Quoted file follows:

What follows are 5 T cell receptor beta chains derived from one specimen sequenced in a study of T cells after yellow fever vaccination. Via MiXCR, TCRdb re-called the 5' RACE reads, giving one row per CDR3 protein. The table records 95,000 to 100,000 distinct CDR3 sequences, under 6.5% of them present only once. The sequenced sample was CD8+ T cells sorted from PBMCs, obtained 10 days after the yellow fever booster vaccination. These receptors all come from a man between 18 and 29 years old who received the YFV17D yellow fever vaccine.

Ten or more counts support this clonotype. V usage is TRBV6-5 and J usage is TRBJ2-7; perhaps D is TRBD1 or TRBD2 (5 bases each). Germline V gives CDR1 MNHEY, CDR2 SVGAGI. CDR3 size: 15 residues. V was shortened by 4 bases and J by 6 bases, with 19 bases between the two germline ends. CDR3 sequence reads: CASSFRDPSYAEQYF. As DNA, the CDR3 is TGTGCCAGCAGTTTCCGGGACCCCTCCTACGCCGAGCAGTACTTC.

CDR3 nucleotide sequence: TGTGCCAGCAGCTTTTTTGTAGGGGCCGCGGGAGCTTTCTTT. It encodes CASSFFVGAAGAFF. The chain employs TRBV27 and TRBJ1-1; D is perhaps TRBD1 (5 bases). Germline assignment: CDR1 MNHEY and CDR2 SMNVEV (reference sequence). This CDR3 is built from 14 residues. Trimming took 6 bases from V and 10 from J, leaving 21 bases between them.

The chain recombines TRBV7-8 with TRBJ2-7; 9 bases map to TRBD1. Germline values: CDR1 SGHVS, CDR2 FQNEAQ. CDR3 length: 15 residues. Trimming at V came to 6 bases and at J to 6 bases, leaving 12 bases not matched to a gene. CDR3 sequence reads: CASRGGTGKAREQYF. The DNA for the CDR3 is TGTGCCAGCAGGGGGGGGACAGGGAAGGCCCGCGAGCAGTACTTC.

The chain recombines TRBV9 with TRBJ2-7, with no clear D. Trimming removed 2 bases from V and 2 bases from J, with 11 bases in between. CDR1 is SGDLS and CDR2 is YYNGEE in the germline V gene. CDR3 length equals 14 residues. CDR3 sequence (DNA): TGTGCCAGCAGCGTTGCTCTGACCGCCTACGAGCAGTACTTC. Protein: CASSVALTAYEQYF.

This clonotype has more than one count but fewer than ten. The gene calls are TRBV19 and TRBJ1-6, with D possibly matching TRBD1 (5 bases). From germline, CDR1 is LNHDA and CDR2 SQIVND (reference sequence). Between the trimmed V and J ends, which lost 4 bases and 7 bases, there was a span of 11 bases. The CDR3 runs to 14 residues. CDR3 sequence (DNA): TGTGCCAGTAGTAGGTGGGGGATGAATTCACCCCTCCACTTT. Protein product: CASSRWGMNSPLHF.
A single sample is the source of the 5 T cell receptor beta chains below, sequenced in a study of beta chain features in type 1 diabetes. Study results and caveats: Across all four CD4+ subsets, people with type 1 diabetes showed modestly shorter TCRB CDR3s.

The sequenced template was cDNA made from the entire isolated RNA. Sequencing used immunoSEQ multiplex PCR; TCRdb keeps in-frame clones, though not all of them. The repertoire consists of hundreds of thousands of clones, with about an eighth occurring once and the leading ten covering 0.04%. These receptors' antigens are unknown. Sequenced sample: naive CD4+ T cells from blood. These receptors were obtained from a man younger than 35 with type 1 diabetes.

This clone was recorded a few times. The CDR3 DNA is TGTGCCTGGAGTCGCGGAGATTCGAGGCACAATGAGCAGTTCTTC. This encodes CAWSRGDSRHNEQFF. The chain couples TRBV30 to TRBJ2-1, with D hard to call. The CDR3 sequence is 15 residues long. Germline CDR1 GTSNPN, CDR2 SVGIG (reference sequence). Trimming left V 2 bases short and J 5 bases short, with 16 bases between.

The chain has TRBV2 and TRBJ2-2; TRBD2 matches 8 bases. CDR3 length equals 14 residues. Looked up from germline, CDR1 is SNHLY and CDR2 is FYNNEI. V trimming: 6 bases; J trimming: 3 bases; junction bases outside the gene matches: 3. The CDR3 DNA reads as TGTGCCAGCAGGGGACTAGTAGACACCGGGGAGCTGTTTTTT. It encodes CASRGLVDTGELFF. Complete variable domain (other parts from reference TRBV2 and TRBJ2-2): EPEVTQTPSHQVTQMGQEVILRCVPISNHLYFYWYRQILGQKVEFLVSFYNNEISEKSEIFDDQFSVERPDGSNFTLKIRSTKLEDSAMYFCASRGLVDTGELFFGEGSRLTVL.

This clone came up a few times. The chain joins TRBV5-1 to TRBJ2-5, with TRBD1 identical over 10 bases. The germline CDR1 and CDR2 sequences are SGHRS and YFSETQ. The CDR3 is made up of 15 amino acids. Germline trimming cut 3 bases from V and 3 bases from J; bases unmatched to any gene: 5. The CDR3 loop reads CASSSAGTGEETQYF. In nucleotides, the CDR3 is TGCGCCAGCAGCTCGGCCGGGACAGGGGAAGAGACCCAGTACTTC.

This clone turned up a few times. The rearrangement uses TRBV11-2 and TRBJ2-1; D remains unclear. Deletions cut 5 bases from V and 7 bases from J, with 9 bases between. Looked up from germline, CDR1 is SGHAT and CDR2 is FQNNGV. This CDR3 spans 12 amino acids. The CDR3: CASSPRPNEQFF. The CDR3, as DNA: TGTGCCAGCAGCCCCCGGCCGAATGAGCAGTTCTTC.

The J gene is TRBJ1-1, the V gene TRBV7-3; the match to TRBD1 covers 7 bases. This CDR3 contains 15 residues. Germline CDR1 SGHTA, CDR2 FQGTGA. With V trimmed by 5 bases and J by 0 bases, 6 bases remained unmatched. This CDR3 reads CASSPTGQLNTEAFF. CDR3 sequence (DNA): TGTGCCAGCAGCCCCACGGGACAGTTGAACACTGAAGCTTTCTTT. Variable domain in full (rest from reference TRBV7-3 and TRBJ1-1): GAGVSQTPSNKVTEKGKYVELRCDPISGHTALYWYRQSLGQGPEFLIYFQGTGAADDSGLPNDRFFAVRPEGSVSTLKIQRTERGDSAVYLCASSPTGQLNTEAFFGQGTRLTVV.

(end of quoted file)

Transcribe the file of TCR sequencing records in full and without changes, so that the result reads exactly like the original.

What follows are 5 T cell receptor beta chains derived from one specimen sequenced in a study of T cells after yellow fever vaccination. Via MiXCR, TCRdb re-called the 5' RACE reads, giving one row per CDR3 protein. The table records 95,000 to 100,000 distinct CDR3 sequences, under 6.5% of them present only once. The sequenced sample was CD8+ T cells sorted from PBMCs, obtained 10 days after the yellow fever booster vaccination. These receptors all come from a man between 18 and 29 years old who received the YFV17D yellow fever vaccine.

Ten or more counts support this clonotype. V usage is TRBV6-5 and J usage is TRBJ2-7; perhaps D is TRBD1 or TRBD2 (5 bases each). Germline V gives CDR1 MNHEY, CDR2 SVGAGI. CDR3 size: 15 residues. V was shortened by 4 bases and J by 6 bases, with 19 bases between the two germline ends. CDR3 sequence reads: CASSFRDPSYAEQYF. As DNA, the CDR3 is TGTGCCAGCAGTTTCCGGGACCCCTCCTACGCCGAGCAGTACTTC.

CDR3 nucleotide sequence: TGTGCCAGCAGCTTTTTTGTAGGGGCCGCGGGAGCTTTCTTT. It encodes CASSFFVGAAGAFF. The chain employs TRBV27 and TRBJ1-1; D is perhaps TRBD1 (5 bases). Germline assignment: CDR1 MNHEY and CDR2 SMNVEV (reference sequence). This CDR3 is built from 14 residues. Trimming took 6 bases from V and 10 from J, leaving 21 bases between them.

The chain recombines TRBV7-8 with TRBJ2-7; 9 bases map to TRBD1. Germline values: CDR1 SGHVS, CDR2 FQNEAQ. CDR3 length: 15 residues. Trimming at V came to 6 bases and at J to 6 bases, leaving 12 bases not matched to a gene. CDR3 sequence reads: CASRGGTGKAREQYF. The DNA for the CDR3 is TGTGCCAGCAGGGGGGGGACAGGGAAGGCCCGCGAGCAGTACTTC.

The chain recombines TRBV9 with TRBJ2-7, with no clear D. Trimming removed 2 bases from V and 2 bases from J, with 11 bases in between. CDR1 is SGDLS and CDR2 is YYNGEE in the germline V gene. CDR3 length equals 14 residues. CDR3 sequence (DNA): TGTGCCAGCAGCGTTGCTCTGACCGCCTACGAGCAGTACTTC. Protein: CASSVALTAYEQYF.

This clonotype has more than one count but fewer than ten. The gene calls are TRBV19 and TRBJ1-6, with D possibly matching TRBD1 (5 bases). From germline, CDR1 is LNHDA and CDR2 SQIVND (reference sequence). Between the trimmed V and J ends, which lost 4 bases and 7 bases, there was a span of 11 bases. The CDR3 runs to 14 residues. CDR3 sequence (DNA): TGTGCCAGTAGTAGGTGGGGGATGAATTCACCCCTCCACTTT. Protein product: CASSRWGMNSPLHF.
A single sample is the source of the 5 T cell receptor beta chains below, sequenced in a study of beta chain features in type 1 diabetes. Study results and caveats: Across all four CD4+ subsets, people with type 1 diabetes showed modestly shorter TCRB CDR3s.

The sequenced template was cDNA made from the entire isolated RNA. Sequencing used immunoSEQ multiplex PCR; TCRdb keeps in-frame clones, though not all of them. The repertoire consists of hundreds of thousands of clones, with about an eighth occurring once and the leading ten covering 0.04%. These receptors' antigens are unknown. Sequenced sample: naive CD4+ T cells from blood. These receptors were obtained from a man younger than 35 with type 1 diabetes.

This clone was recorded a few times. The CDR3 DNA is TGTGCCTGGAGTCGCGGAGATTCGAGGCACAATGAGCAGTTCTTC. This encodes CAWSRGDSRHNEQFF. The chain couples TRBV30 to TRBJ2-1, with D hard to call. The CDR3 sequence is 15 residues long. Germline CDR1 GTSNPN, CDR2 SVGIG (reference sequence). Trimming left V 2 bases short and J 5 bases short, with 16 bases between.

The chain has TRBV2 and TRBJ2-2; TRBD2 matches 8 bases. CDR3 length equals 14 residues. Looked up from germline, CDR1 is SNHLY and CDR2 is FYNNEI. V trimming: 6 bases; J trimming: 3 bases; junction bases outside the gene matches: 3. The CDR3 DNA reads as TGTGCCAGCAGGGGACTAGTAGACACCGGGGAGCTGTTTTTT. It encodes CASRGLVDTGELFF. Complete variable domain (other parts from reference TRBV2 and TRBJ2-2): EPEVTQTPSHQVTQMGQEVILRCVPISNHLYFYWYRQILGQKVEFLVSFYNNEISEKSEIFDDQFSVERPDGSNFTLKIRSTKLEDSAMYFCASRGLVDTGELFFGEGSRLTVL.

This clone came up a few times. The chain joins TRBV5-1 to TRBJ2-5, with TRBD1 identical over 10 bases. The germline CDR1 and CDR2 sequences are SGHRS and YFSETQ. The CDR3 is made up of 15 amino acids. Germline trimming cut 3 bases from V and 3 bases from J; bases unmatched to any gene: 5. The CDR3 loop reads CASSSAGTGEETQYF. In nucleotides, the CDR3 is TGCGCCAGCAGCTCGGCCGGGACAGGGGAAGAGACCCAGTACTTC.

This clone turned up a few times. The rearrangement uses TRBV11-2 and TRBJ2-1; D remains unclear. Deletions cut 5 bases from V and 7 bases from J, with 9 bases between. Looked up from germline, CDR1 is SGHAT and CDR2 is FQNNGV. This CDR3 spans 12 amino acids. The CDR3: CASSPRPNEQFF. The CDR3, as DNA: TGTGCCAGCAGCCCCCGGCCGAATGAGCAGTTCTTC.

The J gene is TRBJ1-1, the V gene TRBV7-3; the match to TRBD1 covers 7 bases. This CDR3 contains 15 residues. Germline CDR1 SGHTA, CDR2 FQGTGA. With V trimmed by 5 bases and J by 0 bases, 6 bases remained unmatched. This CDR3 reads CASSPTGQLNTEAFF. CDR3 sequence (DNA): TGTGCCAGCAGCCCCACGGGACAGTTGAACACTGAAGCTTTCTTT. Variable domain in full (rest from reference TRBV7-3 and TRBJ1-1): GAGVSQTPSNKVTEKGKYVELRCDPISGHTALYWYRQSLGQGPEFLIYFQGTGAADDSGLPNDRFFAVRPEGSVSTLKIQRTERGDSAVYLCASSPTGQLNTEAFFGQGTRLTVV.